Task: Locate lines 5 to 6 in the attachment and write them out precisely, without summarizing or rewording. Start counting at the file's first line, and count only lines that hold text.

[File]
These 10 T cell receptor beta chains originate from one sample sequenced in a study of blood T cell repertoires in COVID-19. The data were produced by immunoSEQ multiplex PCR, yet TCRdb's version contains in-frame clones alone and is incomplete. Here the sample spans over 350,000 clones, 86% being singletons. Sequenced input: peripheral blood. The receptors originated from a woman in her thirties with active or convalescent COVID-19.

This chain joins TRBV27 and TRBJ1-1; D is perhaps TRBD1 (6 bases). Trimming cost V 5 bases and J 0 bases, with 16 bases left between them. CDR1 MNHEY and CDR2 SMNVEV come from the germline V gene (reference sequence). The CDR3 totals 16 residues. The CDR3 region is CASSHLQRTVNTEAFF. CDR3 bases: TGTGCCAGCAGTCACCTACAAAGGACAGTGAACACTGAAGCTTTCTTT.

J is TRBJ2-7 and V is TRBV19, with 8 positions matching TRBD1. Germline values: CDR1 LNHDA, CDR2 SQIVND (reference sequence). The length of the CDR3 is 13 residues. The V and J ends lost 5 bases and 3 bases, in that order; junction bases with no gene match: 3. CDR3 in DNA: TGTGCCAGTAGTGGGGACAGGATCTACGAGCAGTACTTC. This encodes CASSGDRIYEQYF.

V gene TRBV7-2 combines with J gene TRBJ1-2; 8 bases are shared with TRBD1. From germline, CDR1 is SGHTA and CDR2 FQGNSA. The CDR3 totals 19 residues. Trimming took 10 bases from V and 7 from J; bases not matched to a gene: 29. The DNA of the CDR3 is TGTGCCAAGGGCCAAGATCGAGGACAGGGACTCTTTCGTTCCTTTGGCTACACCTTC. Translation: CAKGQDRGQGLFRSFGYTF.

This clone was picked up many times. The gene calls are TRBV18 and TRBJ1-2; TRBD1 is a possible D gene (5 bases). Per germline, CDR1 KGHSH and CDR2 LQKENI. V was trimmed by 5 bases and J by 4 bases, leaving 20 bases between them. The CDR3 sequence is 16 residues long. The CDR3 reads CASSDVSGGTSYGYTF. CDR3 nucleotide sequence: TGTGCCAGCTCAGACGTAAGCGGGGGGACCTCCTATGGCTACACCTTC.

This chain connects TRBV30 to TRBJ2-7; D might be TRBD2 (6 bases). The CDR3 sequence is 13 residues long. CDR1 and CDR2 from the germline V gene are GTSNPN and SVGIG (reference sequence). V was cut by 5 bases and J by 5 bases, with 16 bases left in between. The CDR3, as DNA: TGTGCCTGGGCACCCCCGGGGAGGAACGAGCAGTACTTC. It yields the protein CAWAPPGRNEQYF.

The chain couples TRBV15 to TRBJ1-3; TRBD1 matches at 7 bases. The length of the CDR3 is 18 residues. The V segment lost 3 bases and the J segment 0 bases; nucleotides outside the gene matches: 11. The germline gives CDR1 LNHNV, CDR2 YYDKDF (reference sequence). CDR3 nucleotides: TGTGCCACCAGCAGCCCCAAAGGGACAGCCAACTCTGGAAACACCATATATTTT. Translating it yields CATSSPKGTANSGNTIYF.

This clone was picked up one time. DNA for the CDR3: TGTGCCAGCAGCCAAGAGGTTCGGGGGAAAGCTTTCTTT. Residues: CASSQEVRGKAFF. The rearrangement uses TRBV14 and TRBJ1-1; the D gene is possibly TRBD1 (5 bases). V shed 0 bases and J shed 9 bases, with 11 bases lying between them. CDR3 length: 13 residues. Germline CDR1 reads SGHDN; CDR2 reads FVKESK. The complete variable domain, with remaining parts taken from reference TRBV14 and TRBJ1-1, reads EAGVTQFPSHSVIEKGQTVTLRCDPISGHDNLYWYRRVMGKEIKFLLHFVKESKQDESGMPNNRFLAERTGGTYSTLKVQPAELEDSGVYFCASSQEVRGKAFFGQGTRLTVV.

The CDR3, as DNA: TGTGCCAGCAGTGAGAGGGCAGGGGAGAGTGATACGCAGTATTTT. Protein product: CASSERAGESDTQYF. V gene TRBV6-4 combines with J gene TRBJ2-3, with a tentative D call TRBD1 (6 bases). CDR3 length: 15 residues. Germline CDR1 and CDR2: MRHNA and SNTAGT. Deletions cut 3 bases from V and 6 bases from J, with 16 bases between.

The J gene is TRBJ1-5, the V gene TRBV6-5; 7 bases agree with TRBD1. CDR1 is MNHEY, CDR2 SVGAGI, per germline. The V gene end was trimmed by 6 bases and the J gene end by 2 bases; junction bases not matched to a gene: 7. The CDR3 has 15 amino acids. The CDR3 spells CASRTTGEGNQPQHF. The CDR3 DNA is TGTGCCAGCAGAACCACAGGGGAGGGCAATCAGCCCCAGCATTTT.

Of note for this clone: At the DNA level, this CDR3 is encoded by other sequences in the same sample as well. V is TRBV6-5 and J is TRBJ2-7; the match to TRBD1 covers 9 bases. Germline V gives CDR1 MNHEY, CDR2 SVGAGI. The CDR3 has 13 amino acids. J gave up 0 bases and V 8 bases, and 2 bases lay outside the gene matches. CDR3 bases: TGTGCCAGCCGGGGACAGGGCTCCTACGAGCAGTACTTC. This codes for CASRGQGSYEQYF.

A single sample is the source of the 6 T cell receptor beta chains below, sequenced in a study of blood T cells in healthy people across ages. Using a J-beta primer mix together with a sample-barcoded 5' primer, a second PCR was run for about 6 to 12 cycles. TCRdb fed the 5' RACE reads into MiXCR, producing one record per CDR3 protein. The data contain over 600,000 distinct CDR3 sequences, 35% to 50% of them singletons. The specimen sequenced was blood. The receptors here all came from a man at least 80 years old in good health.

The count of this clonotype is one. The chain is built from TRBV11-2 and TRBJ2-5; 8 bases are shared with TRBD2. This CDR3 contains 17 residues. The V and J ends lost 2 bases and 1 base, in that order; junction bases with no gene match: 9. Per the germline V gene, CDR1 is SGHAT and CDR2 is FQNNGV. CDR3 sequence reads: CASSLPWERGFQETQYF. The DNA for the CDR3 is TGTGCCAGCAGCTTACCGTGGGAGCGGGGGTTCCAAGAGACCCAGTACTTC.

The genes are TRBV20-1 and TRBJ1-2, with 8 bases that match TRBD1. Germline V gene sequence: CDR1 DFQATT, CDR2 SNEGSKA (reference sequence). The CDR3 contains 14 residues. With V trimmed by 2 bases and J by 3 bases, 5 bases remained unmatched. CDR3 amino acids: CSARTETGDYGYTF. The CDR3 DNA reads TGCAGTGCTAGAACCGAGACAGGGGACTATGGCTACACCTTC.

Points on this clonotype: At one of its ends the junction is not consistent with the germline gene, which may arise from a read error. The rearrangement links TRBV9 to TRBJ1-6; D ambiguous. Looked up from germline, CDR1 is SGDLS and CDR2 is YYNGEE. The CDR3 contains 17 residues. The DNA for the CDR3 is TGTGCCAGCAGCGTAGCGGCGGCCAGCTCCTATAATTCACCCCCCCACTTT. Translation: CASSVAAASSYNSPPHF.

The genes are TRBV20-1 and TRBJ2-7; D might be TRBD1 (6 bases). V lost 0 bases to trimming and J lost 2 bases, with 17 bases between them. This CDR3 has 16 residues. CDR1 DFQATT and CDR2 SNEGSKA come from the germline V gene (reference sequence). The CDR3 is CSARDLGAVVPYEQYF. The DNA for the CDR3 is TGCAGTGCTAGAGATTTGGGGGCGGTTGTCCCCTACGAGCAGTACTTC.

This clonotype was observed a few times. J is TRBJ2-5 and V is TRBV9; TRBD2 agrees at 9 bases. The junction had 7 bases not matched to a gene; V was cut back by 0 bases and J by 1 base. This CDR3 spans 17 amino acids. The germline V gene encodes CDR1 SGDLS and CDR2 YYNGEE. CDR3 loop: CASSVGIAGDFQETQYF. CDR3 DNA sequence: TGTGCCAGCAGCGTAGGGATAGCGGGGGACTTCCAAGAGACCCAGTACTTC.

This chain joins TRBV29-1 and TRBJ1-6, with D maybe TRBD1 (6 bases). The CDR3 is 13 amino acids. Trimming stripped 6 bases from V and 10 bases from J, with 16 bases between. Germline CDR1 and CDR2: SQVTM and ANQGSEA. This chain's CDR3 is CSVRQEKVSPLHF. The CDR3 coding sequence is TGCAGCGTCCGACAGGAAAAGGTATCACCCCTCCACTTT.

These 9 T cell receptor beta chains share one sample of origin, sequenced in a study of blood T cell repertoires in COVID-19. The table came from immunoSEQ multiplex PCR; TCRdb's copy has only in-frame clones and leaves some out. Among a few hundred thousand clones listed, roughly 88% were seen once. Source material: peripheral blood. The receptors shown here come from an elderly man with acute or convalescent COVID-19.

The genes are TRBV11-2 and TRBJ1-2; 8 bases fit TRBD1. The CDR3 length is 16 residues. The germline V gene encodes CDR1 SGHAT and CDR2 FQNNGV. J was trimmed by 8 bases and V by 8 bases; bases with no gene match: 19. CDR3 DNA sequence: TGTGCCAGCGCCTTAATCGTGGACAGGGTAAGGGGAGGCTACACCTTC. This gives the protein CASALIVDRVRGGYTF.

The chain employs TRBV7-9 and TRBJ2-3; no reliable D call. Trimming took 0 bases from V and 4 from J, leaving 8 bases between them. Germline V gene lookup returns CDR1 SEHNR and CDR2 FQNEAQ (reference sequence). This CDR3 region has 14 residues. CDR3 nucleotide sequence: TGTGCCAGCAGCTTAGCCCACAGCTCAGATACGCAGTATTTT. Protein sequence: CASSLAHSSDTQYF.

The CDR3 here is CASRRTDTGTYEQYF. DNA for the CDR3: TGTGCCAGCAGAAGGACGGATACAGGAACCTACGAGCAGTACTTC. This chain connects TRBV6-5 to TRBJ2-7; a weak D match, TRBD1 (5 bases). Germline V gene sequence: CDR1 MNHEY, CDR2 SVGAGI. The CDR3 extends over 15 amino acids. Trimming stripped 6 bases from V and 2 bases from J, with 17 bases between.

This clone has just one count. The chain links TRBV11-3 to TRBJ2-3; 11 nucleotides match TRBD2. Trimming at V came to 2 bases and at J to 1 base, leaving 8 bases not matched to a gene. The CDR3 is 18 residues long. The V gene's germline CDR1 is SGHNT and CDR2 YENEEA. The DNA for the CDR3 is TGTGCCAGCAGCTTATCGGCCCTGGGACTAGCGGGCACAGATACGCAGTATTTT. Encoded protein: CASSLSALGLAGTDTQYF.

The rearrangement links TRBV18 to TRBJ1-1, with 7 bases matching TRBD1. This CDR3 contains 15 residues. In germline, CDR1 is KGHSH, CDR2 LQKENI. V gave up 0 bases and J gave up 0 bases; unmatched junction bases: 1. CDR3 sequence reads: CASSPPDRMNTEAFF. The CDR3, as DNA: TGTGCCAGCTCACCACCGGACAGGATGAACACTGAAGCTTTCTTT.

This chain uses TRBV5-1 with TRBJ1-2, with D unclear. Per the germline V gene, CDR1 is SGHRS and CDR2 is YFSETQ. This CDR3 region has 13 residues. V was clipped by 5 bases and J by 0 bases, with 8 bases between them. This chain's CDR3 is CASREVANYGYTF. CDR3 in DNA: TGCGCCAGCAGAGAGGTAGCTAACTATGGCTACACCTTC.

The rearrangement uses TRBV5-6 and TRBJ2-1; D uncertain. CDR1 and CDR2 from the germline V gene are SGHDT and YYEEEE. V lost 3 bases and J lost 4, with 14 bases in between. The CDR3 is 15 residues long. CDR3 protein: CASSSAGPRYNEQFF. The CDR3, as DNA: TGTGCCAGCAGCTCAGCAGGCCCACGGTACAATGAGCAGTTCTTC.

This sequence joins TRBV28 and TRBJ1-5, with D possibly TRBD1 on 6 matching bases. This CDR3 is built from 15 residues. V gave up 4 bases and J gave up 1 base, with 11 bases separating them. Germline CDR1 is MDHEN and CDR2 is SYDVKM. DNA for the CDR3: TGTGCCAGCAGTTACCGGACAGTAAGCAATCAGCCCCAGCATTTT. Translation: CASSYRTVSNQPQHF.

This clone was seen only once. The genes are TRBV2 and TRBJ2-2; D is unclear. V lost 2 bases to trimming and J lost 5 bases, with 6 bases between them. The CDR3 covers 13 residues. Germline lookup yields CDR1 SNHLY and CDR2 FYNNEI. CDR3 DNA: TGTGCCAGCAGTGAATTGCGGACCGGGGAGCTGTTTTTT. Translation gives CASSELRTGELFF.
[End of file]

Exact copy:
This clone was picked up many times. The gene calls are TRBV18 and TRBJ1-2; TRBD1 is a possible D gene (5 bases). Per germline, CDR1 KGHSH and CDR2 LQKENI. V was trimmed by 5 bases and J by 4 bases, leaving 20 bases between them. The CDR3 sequence is 16 residues long. The CDR3 reads CASSDVSGGTSYGYTF. CDR3 nucleotide sequence: TGTGCCAGCTCAGACGTAAGCGGGGGGACCTCCTATGGCTACACCTTC.

This chain connects TRBV30 to TRBJ2-7; D might be TRBD2 (6 bases). The CDR3 sequence is 13 residues long. CDR1 and CDR2 from the germline V gene are GTSNPN and SVGIG (reference sequence). V was cut by 5 bases and J by 5 bases, with 16 bases left in between. The CDR3, as DNA: TGTGCCTGGGCACCCCCGGGGAGGAACGAGCAGTACTTC. It yields the protein CAWAPPGRNEQYF.